The radically redrawn borders of Germany and much of Europe after World War II forced my parents to flee their Soviet occupied homelands to seek freedom and opportunity in West Germany, and later in the United States. Although my family has no direct connection to Berlin, I saw its stark division as a reminder and a concentrated symbol of the forces that drove my parents west to become American citizens.
In September of 1974 I traveled to West Berlin. It was a bright island of liberty surrounded by a dull gray wall, built not for its protection but to ensure its isolation. Fascinated by such an untenable design, I sought to record in photographs what I might find in such an historically rare circumstance. I spent a month walking the streets of Berlin taking pictures on either side of the Wall. I was not unbiased in my feelings toward Communist East Germany, yet I tried to avoid making political statements in favor of maintaining a documentary style.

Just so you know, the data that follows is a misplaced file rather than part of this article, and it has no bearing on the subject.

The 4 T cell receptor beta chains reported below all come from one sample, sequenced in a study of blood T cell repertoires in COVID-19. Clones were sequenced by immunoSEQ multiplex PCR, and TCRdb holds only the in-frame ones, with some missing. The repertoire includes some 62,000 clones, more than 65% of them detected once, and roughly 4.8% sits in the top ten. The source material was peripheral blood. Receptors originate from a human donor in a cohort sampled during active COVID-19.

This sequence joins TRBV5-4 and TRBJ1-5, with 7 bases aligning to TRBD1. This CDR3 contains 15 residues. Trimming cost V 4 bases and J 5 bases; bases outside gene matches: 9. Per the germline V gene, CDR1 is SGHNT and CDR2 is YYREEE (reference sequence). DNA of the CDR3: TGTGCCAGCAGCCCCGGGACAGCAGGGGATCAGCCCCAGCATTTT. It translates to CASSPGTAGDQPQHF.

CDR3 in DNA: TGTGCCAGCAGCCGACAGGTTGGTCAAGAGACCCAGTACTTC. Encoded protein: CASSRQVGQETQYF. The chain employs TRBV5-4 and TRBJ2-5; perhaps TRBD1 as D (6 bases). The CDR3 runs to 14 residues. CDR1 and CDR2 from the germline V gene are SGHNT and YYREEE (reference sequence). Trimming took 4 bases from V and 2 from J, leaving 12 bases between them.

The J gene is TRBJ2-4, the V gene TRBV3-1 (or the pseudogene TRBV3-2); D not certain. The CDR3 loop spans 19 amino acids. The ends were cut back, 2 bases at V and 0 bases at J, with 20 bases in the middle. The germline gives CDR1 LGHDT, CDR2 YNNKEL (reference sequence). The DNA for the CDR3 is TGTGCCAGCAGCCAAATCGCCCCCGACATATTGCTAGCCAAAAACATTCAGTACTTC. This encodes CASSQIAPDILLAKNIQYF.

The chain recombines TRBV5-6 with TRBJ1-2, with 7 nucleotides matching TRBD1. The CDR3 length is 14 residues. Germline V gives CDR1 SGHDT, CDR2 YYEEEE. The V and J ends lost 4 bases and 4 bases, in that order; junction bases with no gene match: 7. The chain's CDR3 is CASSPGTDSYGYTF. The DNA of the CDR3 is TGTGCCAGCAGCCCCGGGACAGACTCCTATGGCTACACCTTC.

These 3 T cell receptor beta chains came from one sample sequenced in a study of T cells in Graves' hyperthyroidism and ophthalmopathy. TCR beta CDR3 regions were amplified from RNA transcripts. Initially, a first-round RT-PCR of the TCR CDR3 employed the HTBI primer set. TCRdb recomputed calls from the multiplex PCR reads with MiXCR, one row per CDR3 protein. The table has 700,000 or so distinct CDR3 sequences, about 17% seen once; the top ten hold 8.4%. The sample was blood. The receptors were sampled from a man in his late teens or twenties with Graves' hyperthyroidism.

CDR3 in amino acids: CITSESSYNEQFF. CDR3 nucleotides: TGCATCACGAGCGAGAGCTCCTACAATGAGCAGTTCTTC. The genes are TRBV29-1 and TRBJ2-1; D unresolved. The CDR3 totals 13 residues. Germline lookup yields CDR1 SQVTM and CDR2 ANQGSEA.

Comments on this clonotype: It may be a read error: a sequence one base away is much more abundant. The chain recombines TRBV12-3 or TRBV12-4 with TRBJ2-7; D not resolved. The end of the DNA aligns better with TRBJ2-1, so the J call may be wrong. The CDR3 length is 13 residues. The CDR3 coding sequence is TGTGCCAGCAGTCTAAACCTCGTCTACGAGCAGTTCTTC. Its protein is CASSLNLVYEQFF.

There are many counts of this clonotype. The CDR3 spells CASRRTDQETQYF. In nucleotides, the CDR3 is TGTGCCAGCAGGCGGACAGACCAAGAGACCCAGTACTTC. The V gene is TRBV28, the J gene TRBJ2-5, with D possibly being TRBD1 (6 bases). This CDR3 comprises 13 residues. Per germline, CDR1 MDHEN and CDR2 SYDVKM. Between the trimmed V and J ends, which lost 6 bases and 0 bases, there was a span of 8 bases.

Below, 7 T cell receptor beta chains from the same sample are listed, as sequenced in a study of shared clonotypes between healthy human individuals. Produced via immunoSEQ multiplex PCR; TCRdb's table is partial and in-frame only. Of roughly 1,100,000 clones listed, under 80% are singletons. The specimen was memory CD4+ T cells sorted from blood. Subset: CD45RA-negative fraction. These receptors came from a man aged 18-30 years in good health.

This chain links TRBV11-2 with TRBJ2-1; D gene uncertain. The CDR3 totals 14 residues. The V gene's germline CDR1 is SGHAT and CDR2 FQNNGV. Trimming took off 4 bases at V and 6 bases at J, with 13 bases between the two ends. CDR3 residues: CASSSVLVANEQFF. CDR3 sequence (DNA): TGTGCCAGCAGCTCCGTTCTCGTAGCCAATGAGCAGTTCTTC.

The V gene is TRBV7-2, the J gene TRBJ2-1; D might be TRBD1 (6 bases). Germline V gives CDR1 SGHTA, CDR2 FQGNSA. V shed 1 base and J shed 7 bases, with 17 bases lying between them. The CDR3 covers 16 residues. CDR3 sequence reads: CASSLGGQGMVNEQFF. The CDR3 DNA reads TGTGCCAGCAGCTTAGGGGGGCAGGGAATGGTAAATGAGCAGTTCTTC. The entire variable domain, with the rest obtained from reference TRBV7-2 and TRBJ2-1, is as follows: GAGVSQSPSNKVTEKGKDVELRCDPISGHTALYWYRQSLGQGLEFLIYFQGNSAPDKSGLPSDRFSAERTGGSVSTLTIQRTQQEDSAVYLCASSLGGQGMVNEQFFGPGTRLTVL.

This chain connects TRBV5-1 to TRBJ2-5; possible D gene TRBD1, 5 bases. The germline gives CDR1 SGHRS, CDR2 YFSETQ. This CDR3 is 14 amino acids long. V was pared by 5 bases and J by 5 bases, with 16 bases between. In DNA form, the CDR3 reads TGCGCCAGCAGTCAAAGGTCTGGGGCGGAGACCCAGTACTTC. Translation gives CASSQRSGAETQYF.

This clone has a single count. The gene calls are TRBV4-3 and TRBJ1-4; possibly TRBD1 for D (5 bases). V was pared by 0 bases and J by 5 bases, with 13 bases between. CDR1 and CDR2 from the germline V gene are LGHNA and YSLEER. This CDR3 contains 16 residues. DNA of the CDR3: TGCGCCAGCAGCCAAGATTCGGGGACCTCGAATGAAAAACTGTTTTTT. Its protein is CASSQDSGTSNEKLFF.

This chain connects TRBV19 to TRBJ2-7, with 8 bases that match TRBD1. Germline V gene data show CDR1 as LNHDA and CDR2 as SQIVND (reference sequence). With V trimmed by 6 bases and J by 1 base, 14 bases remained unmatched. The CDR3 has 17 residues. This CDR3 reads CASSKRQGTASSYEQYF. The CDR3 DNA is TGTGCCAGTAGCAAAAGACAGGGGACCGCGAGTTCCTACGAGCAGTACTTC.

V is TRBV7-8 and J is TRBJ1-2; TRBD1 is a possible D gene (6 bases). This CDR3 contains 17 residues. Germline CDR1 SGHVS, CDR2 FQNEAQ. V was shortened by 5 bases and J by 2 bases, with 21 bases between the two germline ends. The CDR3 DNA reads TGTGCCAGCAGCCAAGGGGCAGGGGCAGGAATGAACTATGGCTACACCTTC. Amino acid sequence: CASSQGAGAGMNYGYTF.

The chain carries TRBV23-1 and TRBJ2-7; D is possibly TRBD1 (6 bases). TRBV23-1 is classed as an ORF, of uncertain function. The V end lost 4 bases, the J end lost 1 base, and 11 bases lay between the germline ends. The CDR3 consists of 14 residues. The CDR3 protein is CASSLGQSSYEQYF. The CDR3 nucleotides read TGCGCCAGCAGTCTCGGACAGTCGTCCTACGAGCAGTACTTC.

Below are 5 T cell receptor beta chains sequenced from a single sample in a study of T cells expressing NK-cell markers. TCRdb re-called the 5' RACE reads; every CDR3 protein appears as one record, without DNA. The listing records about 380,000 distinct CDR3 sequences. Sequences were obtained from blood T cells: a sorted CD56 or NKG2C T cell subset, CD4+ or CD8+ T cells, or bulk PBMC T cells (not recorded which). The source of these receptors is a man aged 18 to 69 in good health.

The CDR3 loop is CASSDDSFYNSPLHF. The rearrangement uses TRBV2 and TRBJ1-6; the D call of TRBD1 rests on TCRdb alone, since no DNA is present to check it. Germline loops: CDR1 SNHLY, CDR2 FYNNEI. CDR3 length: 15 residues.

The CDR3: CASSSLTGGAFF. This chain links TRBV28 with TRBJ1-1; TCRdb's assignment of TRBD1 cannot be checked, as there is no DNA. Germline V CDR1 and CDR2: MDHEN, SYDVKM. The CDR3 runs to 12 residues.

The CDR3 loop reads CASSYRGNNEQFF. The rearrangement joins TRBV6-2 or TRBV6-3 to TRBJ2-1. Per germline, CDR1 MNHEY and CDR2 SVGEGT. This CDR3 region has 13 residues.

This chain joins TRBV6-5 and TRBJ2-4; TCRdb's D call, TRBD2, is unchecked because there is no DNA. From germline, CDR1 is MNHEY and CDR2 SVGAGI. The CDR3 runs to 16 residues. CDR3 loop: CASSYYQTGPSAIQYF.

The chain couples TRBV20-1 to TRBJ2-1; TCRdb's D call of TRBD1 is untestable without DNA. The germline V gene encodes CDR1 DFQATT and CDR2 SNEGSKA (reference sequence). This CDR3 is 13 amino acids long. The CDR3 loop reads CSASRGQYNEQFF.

After more than two decades of German reunification, the almost complete disappearance of the Wall has produced an entirely different Berlin. These photographs are now an historical record: a visual account of opposing ideologies in precarious accommodation.
Sven Martson, 2007